September 21, 2006

I Found God at the Gas Station

I was running a little late for work this morning, but the tank was getting close to empty. I stopped for gas at the same station I usually use. A tanker truck was there and in the midst of refilling the station's underground tank. No other cars were around, so I wondered if they had to shut the pumps off temporarily while they refilled the tanks. However, since there was no clear evidence of this, I proceeded.

Everything was normal, and the pump took my credit card without any trouble. As I reached for the nozzle, I noticed that a something was hanging from the handle. I figured it might be a notice of inspection or something, but I took a closer look when the nozzle didn't seem to operate properly. This was not an inspection notice, it was a small brochure advertising a local Baptist church. It had been inserted into the handle of the nozzle so that it had to be removed in order for the nozzle to function. The brochure prominently displayed an invitation to salvation and the church's name and address on the cover.

After throwing it in the nearby trash, I noticed another one stuck to the pump, then another, and several on the ground. I glanced behind me to see that the other pumps also had several brochures on them. I'd estimate that each had at least 4 brochures attached to them, but several had apparently blown off and were littering the ground.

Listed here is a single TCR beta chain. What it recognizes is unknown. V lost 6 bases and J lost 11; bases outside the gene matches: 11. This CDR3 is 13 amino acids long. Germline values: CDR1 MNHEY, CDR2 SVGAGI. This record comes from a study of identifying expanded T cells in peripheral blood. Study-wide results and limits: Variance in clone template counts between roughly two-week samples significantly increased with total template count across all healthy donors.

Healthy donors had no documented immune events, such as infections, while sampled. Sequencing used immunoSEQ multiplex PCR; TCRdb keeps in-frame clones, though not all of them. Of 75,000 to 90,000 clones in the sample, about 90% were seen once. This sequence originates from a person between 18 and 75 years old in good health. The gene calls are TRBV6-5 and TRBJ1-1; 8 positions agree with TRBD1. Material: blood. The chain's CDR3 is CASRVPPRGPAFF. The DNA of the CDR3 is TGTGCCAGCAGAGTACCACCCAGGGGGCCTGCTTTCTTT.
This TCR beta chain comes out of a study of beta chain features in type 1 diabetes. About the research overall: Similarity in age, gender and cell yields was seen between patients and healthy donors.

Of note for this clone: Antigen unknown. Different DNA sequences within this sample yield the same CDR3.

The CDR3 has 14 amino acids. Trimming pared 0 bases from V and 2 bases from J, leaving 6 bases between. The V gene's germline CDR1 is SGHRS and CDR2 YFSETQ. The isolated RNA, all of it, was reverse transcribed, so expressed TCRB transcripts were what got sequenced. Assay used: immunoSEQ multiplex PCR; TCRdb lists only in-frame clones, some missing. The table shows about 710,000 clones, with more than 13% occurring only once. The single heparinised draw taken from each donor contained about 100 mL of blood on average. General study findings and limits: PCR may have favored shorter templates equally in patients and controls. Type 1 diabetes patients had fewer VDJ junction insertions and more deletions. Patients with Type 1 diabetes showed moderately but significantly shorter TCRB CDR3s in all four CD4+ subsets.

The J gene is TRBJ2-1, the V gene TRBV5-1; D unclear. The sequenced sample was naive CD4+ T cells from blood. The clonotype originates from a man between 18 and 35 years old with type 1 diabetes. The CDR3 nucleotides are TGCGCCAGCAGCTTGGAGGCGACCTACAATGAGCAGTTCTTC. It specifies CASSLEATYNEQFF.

My first reaction was disgust that someone would so carelessly litter with their obnoxious efforts to convert others to their superstition. Assuming that littering is illegal (and it might not be here in Mississippi judging by the endless piles of garbage lining every street), would any law enforcement agent enforce such a law when it was broken by Baptists? I would guess not. Then I started to wonder whether someone actually thought blanketing a gas station with religious propaganda would be effective. As much as it baffles me how anyone could think this would bring their church new recruits, I must remember that there the majority of Americans actually believe that supernatural beings exist and somehow influence the natural world. Thus, no set of beliefs is too absurd to be held by reasonably large groups of people.

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